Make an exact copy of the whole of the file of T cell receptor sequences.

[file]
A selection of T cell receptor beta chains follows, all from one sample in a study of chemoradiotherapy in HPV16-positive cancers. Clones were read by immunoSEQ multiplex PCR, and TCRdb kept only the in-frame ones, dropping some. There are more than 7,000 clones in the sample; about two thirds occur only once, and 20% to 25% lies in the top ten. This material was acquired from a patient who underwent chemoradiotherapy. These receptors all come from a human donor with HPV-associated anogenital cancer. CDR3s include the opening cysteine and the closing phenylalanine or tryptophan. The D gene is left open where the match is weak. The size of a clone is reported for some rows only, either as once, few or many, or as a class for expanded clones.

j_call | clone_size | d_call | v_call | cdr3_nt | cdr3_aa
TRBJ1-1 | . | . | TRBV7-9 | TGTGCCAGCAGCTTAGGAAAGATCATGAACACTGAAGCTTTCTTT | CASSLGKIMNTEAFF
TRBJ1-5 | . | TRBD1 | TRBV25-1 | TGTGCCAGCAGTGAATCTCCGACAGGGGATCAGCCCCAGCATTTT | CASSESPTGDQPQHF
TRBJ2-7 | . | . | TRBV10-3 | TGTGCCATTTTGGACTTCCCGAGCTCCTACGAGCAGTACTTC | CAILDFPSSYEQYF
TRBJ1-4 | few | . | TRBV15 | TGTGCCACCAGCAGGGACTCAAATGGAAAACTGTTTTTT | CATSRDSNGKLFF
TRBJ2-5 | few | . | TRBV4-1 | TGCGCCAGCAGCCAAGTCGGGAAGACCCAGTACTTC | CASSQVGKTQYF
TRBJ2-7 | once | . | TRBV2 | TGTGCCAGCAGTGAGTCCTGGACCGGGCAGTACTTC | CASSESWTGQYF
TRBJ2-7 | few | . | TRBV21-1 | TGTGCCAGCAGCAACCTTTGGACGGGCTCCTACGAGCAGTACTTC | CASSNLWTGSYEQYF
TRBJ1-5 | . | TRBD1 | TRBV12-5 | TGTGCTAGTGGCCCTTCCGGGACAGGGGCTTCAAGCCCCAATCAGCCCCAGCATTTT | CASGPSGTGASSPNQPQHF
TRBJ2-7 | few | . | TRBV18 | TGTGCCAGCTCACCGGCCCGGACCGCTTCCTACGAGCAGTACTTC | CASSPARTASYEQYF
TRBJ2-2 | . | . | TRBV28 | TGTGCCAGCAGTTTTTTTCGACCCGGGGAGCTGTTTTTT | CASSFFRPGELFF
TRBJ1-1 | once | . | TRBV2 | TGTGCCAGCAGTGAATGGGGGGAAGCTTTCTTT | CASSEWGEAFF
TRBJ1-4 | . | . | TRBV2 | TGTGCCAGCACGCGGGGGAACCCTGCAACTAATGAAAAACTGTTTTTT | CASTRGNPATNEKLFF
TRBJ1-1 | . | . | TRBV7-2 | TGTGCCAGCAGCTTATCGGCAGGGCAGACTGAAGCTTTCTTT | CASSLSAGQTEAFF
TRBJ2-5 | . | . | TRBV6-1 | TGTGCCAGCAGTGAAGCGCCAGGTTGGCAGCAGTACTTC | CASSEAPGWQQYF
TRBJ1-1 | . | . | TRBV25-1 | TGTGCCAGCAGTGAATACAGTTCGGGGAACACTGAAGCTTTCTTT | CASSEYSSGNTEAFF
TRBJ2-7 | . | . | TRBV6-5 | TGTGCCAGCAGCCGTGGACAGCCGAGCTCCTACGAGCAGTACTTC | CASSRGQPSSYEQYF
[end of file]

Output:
A selection of T cell receptor beta chains follows, all from one sample in a study of chemoradiotherapy in HPV16-positive cancers. Clones were read by immunoSEQ multiplex PCR, and TCRdb kept only the in-frame ones, dropping some. There are more than 7,000 clones in the sample; about two thirds occur only once, and 20% to 25% lies in the top ten. This material was acquired from a patient who underwent chemoradiotherapy. These receptors all come from a human donor with HPV-associated anogenital cancer. CDR3s include the opening cysteine and the closing phenylalanine or tryptophan. The D gene is left open where the match is weak. The size of a clone is reported for some rows only, either as once, few or many, or as a class for expanded clones.

j_call | clone_size | d_call | v_call | cdr3_nt | cdr3_aa
TRBJ1-1 | . | . | TRBV7-9 | TGTGCCAGCAGCTTAGGAAAGATCATGAACACTGAAGCTTTCTTT | CASSLGKIMNTEAFF
TRBJ1-5 | . | TRBD1 | TRBV25-1 | TGTGCCAGCAGTGAATCTCCGACAGGGGATCAGCCCCAGCATTTT | CASSESPTGDQPQHF
TRBJ2-7 | . | . | TRBV10-3 | TGTGCCATTTTGGACTTCCCGAGCTCCTACGAGCAGTACTTC | CAILDFPSSYEQYF
TRBJ1-4 | few | . | TRBV15 | TGTGCCACCAGCAGGGACTCAAATGGAAAACTGTTTTTT | CATSRDSNGKLFF
TRBJ2-5 | few | . | TRBV4-1 | TGCGCCAGCAGCCAAGTCGGGAAGACCCAGTACTTC | CASSQVGKTQYF
TRBJ2-7 | once | . | TRBV2 | TGTGCCAGCAGTGAGTCCTGGACCGGGCAGTACTTC | CASSESWTGQYF
TRBJ2-7 | few | . | TRBV21-1 | TGTGCCAGCAGCAACCTTTGGACGGGCTCCTACGAGCAGTACTTC | CASSNLWTGSYEQYF
TRBJ1-5 | . | TRBD1 | TRBV12-5 | TGTGCTAGTGGCCCTTCCGGGACAGGGGCTTCAAGCCCCAATCAGCCCCAGCATTTT | CASGPSGTGASSPNQPQHF
TRBJ2-7 | few | . | TRBV18 | TGTGCCAGCTCACCGGCCCGGACCGCTTCCTACGAGCAGTACTTC | CASSPARTASYEQYF
TRBJ2-2 | . | . | TRBV28 | TGTGCCAGCAGTTTTTTTCGACCCGGGGAGCTGTTTTTT | CASSFFRPGELFF
TRBJ1-1 | once | . | TRBV2 | TGTGCCAGCAGTGAATGGGGGGAAGCTTTCTTT | CASSEWGEAFF
TRBJ1-4 | . | . | TRBV2 | TGTGCCAGCACGCGGGGGAACCCTGCAACTAATGAAAAACTGTTTTTT | CASTRGNPATNEKLFF
TRBJ1-1 | . | . | TRBV7-2 | TGTGCCAGCAGCTTATCGGCAGGGCAGACTGAAGCTTTCTTT | CASSLSAGQTEAFF
TRBJ2-5 | . | . | TRBV6-1 | TGTGCCAGCAGTGAAGCGCCAGGTTGGCAGCAGTACTTC | CASSEAPGWQQYF
TRBJ1-1 | . | . | TRBV25-1 | TGTGCCAGCAGTGAATACAGTTCGGGGAACACTGAAGCTTTCTTT | CASSEYSSGNTEAFF
TRBJ2-7 | . | . | TRBV6-5 | TGTGCCAGCAGCCGTGGACAGCCGAGCTCCTACGAGCAGTACTTC | CASSRGQPSSYEQYF